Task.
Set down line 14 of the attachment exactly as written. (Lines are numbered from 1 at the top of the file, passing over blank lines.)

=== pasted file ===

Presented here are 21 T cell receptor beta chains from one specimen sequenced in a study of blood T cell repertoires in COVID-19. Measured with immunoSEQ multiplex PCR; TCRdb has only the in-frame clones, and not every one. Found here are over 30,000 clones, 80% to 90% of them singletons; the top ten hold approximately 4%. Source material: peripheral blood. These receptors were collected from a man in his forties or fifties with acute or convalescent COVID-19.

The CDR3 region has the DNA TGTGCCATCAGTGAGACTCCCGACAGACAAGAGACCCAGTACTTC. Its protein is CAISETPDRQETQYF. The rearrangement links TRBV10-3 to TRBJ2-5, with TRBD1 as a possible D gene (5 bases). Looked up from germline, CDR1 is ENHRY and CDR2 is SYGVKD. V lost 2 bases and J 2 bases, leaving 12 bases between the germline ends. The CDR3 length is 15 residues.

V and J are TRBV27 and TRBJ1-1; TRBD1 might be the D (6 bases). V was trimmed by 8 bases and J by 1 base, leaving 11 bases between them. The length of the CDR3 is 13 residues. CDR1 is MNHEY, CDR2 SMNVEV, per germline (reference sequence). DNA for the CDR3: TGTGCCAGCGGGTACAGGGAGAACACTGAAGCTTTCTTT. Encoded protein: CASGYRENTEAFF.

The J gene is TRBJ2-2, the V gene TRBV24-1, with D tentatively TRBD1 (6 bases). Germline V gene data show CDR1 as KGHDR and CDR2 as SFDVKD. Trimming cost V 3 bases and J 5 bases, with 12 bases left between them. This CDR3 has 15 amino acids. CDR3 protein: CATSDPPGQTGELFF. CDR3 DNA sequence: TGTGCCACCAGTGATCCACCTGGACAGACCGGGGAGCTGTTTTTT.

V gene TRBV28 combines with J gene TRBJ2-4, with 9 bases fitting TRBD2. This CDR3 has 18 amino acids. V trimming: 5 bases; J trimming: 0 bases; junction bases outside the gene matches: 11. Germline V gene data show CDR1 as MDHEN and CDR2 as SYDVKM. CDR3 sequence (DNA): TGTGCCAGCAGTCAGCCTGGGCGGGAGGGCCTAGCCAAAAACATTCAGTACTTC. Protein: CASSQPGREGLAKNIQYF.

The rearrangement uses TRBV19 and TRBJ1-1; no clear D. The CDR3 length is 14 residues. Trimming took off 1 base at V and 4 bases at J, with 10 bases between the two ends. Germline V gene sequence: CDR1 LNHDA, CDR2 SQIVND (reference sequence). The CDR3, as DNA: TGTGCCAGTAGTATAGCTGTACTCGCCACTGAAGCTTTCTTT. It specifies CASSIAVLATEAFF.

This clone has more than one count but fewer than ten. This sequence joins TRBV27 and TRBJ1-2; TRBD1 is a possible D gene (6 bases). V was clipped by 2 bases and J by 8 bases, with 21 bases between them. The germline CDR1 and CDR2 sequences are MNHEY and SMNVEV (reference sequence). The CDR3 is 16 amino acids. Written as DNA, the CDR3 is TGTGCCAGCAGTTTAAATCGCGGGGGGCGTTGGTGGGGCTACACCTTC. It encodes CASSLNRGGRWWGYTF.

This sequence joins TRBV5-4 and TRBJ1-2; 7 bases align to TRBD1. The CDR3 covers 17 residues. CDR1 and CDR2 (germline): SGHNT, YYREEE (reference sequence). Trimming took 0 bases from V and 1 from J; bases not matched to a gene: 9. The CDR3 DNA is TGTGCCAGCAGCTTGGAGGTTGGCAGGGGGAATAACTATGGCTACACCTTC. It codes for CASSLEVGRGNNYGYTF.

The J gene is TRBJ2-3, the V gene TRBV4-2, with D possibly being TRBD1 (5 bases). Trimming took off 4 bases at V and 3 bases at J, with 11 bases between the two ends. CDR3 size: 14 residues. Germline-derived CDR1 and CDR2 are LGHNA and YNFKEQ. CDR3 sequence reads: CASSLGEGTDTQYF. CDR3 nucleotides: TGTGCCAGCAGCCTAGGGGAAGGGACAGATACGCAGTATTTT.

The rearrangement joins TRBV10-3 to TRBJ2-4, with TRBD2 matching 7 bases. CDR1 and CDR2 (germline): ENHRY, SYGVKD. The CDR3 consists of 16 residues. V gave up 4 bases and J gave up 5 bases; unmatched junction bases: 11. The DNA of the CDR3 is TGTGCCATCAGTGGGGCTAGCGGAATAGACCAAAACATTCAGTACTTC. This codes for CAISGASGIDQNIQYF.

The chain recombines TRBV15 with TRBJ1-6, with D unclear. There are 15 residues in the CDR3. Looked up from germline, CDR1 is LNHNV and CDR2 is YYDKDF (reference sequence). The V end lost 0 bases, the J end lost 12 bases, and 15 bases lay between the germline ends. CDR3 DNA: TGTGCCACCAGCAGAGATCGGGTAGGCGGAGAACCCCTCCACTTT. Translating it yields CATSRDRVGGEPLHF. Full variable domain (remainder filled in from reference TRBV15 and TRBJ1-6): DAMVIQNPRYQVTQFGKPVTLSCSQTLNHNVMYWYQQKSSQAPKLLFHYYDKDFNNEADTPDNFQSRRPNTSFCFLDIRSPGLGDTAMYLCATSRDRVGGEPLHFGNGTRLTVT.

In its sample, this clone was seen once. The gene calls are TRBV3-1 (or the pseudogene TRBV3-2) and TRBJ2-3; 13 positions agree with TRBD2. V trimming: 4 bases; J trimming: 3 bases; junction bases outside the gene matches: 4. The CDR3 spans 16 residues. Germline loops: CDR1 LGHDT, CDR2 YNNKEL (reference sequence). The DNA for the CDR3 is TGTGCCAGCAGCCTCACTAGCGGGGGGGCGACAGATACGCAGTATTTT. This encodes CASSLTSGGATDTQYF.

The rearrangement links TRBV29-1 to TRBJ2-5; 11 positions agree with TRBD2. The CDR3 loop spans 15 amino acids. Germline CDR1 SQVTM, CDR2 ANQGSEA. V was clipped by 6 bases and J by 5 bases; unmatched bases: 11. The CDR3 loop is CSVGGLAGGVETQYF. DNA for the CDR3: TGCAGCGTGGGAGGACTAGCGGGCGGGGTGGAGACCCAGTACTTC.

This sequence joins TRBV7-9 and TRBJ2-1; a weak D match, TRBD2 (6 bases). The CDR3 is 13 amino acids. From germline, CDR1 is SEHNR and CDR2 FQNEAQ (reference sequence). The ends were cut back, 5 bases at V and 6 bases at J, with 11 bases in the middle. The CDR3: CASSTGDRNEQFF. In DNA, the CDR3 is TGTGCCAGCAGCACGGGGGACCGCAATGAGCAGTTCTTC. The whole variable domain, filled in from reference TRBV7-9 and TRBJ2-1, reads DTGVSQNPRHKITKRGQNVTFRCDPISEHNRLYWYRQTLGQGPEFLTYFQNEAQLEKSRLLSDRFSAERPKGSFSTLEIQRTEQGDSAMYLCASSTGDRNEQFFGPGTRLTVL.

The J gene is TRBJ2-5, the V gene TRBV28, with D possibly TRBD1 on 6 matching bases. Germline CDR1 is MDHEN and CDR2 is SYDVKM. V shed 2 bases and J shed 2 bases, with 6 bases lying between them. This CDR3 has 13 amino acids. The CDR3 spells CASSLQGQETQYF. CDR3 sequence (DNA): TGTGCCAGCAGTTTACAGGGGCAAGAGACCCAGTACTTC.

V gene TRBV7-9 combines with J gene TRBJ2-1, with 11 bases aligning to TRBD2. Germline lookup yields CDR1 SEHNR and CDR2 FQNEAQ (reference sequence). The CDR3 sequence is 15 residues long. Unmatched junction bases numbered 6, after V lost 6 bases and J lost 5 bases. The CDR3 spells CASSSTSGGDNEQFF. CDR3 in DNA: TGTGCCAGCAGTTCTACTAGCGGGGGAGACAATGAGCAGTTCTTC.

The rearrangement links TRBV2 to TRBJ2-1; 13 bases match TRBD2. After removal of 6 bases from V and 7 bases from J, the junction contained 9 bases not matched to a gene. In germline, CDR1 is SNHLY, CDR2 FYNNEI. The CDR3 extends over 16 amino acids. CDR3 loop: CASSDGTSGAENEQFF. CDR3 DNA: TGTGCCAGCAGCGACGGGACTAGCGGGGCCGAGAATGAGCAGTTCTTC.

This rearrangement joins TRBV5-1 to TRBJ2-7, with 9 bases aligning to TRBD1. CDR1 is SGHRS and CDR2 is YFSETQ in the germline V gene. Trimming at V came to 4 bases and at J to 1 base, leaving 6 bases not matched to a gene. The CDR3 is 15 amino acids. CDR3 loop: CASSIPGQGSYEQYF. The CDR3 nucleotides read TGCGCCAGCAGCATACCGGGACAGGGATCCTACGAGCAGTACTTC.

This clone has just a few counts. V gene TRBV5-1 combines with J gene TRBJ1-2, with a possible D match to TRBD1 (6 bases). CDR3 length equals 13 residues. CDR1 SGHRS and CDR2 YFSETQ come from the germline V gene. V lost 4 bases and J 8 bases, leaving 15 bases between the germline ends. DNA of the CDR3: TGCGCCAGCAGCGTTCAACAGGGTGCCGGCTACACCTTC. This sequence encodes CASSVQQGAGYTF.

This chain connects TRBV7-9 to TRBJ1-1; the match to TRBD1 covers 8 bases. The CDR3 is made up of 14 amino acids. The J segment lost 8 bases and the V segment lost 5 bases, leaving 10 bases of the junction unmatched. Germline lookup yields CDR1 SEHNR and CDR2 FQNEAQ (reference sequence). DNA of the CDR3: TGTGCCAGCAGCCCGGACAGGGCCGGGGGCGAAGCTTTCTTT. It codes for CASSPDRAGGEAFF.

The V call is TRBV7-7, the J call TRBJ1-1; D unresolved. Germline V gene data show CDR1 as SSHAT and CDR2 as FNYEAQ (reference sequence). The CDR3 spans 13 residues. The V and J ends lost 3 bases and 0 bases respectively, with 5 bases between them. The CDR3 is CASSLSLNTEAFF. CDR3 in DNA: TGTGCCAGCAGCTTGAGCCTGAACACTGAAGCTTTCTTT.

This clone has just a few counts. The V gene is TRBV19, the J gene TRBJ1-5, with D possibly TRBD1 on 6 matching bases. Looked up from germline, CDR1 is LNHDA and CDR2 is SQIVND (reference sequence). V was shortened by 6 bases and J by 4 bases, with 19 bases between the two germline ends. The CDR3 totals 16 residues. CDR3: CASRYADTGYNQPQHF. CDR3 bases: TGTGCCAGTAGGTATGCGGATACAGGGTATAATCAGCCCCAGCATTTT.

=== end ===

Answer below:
This sequence joins TRBV7-9 and TRBJ2-1; a weak D match, TRBD2 (6 bases). The CDR3 is 13 amino acids. From germline, CDR1 is SEHNR and CDR2 FQNEAQ (reference sequence). The ends were cut back, 5 bases at V and 6 bases at J, with 11 bases in the middle. The CDR3: CASSTGDRNEQFF. In DNA, the CDR3 is TGTGCCAGCAGCACGGGGGACCGCAATGAGCAGTTCTTC. The whole variable domain, filled in from reference TRBV7-9 and TRBJ2-1, reads DTGVSQNPRHKITKRGQNVTFRCDPISEHNRLYWYRQTLGQGPEFLTYFQNEAQLEKSRLLSDRFSAERPKGSFSTLEIQRTEQGDSAMYLCASSTGDRNEQFFGPGTRLTVL.